Friday, November 11, 2011
Worlds Apart: Reviews of Once Upon a Time ("Pilot," "The Thing You Love Most," "Snow Falls")
Title: Once Upon a Time
Airs: Sundays at 8 on ABC
Starring: Ginnifer Goodwin, Jennifer Morrison, Lana Parilla
The other day I reviewed the new NBC show Grimm. I had mentioned that the reason I watched it in the first place was because I had heard that Robert Carlyle was going to be in a show about fairy tales and that I had thought it was that one. When I finally got around to looking it up on IMDb, I realized that it was the wrong show, but by that time, I was already addicted to it. I've just now gotten around to watching the show he's actually on, ABC's Once Upon a Time, and, despite an initial reaction of "Eh...it's not that great," I've come to like this show as well.
Here's my thoughts on the first three episodes of Once Upon a Time.
Warning: Possible spoilers ahead.
"Pilot" (first aired October 23, 2011)
Plot: Emma Swan gets a surprise visitor on her 28th birthday--the son she gave up for adoption ten years ago. He convinces her to drive him from Boston to his home in Storybrooke, Maine, which he swears is under a curse that has left the town frozen in time. The culprit? His adoptive mother, the mayor. The curse has supposedly wiped clean the memories of everyone in town, who once lived in a magical land as characters we know from fairy tales. Now they are stuck in our world as punishment for what the evil queen feels was done to her by Snow White. Emma is, understandably, confused, but feels somehow drawn to the town and so decides to stay. But only for a week.
Review: The episode begins with a flashback to the fairy land that the characters used to live in and the first thing I thought was "My god, the acting is horrible." When things went into the "real world," however, I couldn't help but notice that the actors were actually pretty good. I got sucked into the plot fairly early on and began to enjoy myself. Still, the writing seemed somewhat..."iffy," I guess is the word I'm looking for.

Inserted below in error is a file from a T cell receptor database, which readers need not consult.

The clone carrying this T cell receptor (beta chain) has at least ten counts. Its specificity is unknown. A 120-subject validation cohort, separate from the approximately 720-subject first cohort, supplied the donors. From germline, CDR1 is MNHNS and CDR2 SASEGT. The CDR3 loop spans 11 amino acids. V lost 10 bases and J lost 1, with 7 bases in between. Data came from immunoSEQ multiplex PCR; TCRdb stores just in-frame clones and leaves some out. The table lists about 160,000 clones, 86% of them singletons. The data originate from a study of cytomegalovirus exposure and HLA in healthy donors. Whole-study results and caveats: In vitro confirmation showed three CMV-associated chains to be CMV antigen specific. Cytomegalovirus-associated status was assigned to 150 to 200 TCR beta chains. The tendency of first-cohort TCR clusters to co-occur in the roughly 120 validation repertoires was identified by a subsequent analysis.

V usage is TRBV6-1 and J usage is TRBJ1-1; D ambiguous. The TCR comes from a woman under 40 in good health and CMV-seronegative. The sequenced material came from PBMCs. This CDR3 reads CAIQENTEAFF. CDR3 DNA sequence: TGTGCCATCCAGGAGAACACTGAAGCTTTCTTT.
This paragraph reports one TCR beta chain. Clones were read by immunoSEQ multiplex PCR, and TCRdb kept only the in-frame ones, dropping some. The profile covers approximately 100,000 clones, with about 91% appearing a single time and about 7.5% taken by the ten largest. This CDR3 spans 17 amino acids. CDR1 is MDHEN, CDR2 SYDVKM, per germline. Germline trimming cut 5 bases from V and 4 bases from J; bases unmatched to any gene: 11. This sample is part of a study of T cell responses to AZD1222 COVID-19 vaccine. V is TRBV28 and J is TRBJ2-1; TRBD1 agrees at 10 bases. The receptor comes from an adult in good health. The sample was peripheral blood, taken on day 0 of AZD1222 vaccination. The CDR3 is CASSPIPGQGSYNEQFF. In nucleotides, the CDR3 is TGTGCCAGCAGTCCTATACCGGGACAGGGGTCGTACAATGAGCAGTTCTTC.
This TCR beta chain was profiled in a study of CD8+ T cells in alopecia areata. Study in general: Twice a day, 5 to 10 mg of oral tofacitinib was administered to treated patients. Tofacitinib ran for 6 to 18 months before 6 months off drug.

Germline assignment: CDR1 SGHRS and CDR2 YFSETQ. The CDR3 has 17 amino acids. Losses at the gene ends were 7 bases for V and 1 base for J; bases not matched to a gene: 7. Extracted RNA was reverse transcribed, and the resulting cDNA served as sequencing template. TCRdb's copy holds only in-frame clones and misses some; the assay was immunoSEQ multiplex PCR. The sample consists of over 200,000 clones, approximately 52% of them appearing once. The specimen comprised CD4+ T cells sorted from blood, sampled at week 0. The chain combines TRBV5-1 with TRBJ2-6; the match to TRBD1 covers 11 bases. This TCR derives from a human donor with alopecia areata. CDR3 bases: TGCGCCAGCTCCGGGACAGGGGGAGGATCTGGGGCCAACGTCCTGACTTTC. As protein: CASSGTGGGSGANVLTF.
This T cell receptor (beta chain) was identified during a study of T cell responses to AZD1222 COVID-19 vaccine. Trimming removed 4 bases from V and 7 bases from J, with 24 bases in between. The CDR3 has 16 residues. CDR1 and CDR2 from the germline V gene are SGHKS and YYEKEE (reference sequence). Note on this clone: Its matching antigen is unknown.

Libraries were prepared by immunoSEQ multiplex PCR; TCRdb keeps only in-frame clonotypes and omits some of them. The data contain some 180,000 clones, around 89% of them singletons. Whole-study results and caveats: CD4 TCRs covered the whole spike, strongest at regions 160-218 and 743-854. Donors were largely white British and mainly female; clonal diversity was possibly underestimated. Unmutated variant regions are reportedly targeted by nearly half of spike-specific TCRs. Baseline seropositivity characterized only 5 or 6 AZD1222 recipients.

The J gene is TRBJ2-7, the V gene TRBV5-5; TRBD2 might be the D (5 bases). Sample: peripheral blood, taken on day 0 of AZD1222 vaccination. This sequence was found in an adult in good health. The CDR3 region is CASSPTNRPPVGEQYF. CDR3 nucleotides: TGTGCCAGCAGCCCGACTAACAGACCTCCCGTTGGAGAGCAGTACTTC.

The idea behind the show is interesting and Jennifer Morrison really brings everything together. She's a strong character, a good actress, and, unlike Nick Burkhardt in Grimm, she's someone that you're instantly drawn to. Maybe it's because she proves herself to be a pretty kick-ass woman within the first few minutes of being on-screen. Or maybe she's just a better-written character. Either way, she's one of the main reasons why I decided to continue watching the other episodes.
There are other reasons, though. Her son, Henry (played by Jared Gilmore), is a precocious kid who's fun to watch and both Goodwin and Parilla are much better actresses when they're in the "real world" than when they're in fairy land. The costumes are gorgeous and the special effects are decidedly better than those on Grimm, although they're still not on the cutting edge or anything (which I actually don't mind). I also found that these characters are really fleshed out and I was glad to see that even in the first episode we get a taste of who many of them are.
My reason for watching the show in the first place, Carlyle's Rumpelstiltskin, only shows up briefly in this episode, but it's a side of him that I've never seen before (and I've watched a lot of his work). He's creepy, cackle-ly, and vile--and absolutely amazing. It took me a few moments to get used to seeing him in all that make-up but I soon almost forgot that it was him. He becomes Rumpelstiltskin so well that you stop seeing the actor and just start seeing the character, which is what an actor is supposed to do, really.
All-in-all, I really liked this show, even if the first episode was a little...eh. The second one, however, was what really got me into Once Upon a Time.
"The Thing You Love Most" (first aired October 30, 2011)
Plot: Emma has decided to stay in Storybrooke, which angers Henry's mother, Regina, enough to threaten her. Soon the threats turn to action and both women find themselves locked in a battle of wits that may hurt Henry more than it could hurt either of them. In fairy land, the evil Queen must make a difficult choice: lose the thing she loves most or lose her chance at getting back at Snow White and, perhaps, at being happy? Plus, Regina discovers that someone else in town may know about the curse...and that this information could cost her.